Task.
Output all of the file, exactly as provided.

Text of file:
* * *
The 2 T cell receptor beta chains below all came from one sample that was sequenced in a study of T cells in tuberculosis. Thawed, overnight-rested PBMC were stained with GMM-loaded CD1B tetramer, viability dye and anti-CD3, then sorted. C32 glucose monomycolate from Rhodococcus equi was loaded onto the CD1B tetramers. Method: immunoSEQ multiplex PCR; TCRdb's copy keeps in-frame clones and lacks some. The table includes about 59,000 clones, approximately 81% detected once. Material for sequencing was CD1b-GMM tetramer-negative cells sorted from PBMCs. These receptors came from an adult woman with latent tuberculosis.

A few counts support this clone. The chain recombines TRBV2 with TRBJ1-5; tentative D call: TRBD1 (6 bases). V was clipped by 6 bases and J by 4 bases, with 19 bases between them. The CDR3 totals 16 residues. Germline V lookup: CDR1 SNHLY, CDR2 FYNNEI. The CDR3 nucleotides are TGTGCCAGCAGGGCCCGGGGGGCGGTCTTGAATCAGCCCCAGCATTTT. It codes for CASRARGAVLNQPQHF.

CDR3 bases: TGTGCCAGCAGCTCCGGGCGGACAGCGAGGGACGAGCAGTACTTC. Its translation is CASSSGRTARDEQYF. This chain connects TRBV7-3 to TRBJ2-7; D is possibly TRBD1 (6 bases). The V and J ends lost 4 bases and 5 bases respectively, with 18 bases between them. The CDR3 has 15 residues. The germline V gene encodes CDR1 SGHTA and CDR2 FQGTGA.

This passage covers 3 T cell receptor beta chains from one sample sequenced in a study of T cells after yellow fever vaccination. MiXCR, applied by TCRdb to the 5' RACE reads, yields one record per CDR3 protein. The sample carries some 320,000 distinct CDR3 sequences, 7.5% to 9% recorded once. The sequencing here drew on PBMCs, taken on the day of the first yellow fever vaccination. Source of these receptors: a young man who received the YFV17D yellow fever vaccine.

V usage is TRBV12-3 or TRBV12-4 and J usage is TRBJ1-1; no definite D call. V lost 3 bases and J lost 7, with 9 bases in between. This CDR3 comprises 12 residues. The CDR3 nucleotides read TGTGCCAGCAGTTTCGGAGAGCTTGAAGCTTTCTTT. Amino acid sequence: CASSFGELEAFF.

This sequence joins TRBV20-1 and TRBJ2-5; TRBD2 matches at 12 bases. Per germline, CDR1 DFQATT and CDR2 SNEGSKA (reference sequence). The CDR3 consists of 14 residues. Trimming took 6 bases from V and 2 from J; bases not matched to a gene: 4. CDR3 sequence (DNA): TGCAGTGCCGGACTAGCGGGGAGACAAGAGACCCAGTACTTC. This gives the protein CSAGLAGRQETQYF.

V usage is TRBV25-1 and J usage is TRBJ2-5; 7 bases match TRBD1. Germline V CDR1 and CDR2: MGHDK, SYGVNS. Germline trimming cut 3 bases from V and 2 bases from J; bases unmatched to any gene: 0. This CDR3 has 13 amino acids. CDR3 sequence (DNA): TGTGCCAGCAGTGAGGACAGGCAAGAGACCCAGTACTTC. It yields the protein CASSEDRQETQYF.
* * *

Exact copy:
The 2 T cell receptor beta chains below all came from one sample that was sequenced in a study of T cells in tuberculosis. Thawed, overnight-rested PBMC were stained with GMM-loaded CD1B tetramer, viability dye and anti-CD3, then sorted. C32 glucose monomycolate from Rhodococcus equi was loaded onto the CD1B tetramers. Method: immunoSEQ multiplex PCR; TCRdb's copy keeps in-frame clones and lacks some. The table includes about 59,000 clones, approximately 81% detected once. Material for sequencing was CD1b-GMM tetramer-negative cells sorted from PBMCs. These receptors came from an adult woman with latent tuberculosis.

A few counts support this clone. The chain recombines TRBV2 with TRBJ1-5; tentative D call: TRBD1 (6 bases). V was clipped by 6 bases and J by 4 bases, with 19 bases between them. The CDR3 totals 16 residues. Germline V lookup: CDR1 SNHLY, CDR2 FYNNEI. The CDR3 nucleotides are TGTGCCAGCAGGGCCCGGGGGGCGGTCTTGAATCAGCCCCAGCATTTT. It codes for CASRARGAVLNQPQHF.

CDR3 bases: TGTGCCAGCAGCTCCGGGCGGACAGCGAGGGACGAGCAGTACTTC. Its translation is CASSSGRTARDEQYF. This chain connects TRBV7-3 to TRBJ2-7; D is possibly TRBD1 (6 bases). The V and J ends lost 4 bases and 5 bases respectively, with 18 bases between them. The CDR3 has 15 residues. The germline V gene encodes CDR1 SGHTA and CDR2 FQGTGA.

This passage covers 3 T cell receptor beta chains from one sample sequenced in a study of T cells after yellow fever vaccination. MiXCR, applied by TCRdb to the 5' RACE reads, yields one record per CDR3 protein. The sample carries some 320,000 distinct CDR3 sequences, 7.5% to 9% recorded once. The sequencing here drew on PBMCs, taken on the day of the first yellow fever vaccination. Source of these receptors: a young man who received the YFV17D yellow fever vaccine.

V usage is TRBV12-3 or TRBV12-4 and J usage is TRBJ1-1; no definite D call. V lost 3 bases and J lost 7, with 9 bases in between. This CDR3 comprises 12 residues. The CDR3 nucleotides read TGTGCCAGCAGTTTCGGAGAGCTTGAAGCTTTCTTT. Amino acid sequence: CASSFGELEAFF.

This sequence joins TRBV20-1 and TRBJ2-5; TRBD2 matches at 12 bases. Per germline, CDR1 DFQATT and CDR2 SNEGSKA (reference sequence). The CDR3 consists of 14 residues. Trimming took 6 bases from V and 2 from J; bases not matched to a gene: 4. CDR3 sequence (DNA): TGCAGTGCCGGACTAGCGGGGAGACAAGAGACCCAGTACTTC. This gives the protein CSAGLAGRQETQYF.

V usage is TRBV25-1 and J usage is TRBJ2-5; 7 bases match TRBD1. Germline V CDR1 and CDR2: MGHDK, SYGVNS. Germline trimming cut 3 bases from V and 2 bases from J; bases unmatched to any gene: 0. This CDR3 has 13 amino acids. CDR3 sequence (DNA): TGTGCCAGCAGTGAGGACAGGCAAGAGACCCAGTACTTC. It yields the protein CASSEDRQETQYF.